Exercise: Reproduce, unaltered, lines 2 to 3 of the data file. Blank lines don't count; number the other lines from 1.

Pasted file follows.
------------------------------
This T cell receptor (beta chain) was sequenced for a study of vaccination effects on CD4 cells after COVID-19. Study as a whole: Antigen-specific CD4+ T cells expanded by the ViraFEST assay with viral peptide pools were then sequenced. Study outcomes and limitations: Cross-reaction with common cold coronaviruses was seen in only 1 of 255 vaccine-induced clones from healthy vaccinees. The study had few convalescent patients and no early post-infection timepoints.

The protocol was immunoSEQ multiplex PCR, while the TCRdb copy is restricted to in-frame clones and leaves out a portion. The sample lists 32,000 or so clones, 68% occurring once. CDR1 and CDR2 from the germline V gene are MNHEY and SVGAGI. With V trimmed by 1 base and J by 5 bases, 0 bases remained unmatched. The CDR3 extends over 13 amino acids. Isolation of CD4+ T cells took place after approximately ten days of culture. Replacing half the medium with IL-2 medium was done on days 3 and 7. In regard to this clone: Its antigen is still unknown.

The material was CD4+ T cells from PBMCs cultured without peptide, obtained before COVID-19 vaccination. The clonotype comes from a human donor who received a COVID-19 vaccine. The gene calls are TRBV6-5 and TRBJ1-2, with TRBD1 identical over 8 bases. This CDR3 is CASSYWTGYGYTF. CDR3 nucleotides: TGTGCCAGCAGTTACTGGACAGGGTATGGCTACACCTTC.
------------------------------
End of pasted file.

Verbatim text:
The protocol was immunoSEQ multiplex PCR, while the TCRdb copy is restricted to in-frame clones and leaves out a portion. The sample lists 32,000 or so clones, 68% occurring once. CDR1 and CDR2 from the germline V gene are MNHEY and SVGAGI. With V trimmed by 1 base and J by 5 bases, 0 bases remained unmatched. The CDR3 extends over 13 amino acids. Isolation of CD4+ T cells took place after approximately ten days of culture. Replacing half the medium with IL-2 medium was done on days 3 and 7. In regard to this clone: Its antigen is still unknown.

The material was CD4+ T cells from PBMCs cultured without peptide, obtained before COVID-19 vaccination. The clonotype comes from a human donor who received a COVID-19 vaccine. The gene calls are TRBV6-5 and TRBJ1-2, with TRBD1 identical over 8 bases. This CDR3 is CASSYWTGYGYTF. CDR3 nucleotides: TGTGCCAGCAGTTACTGGACAGGGTATGGCTACACCTTC.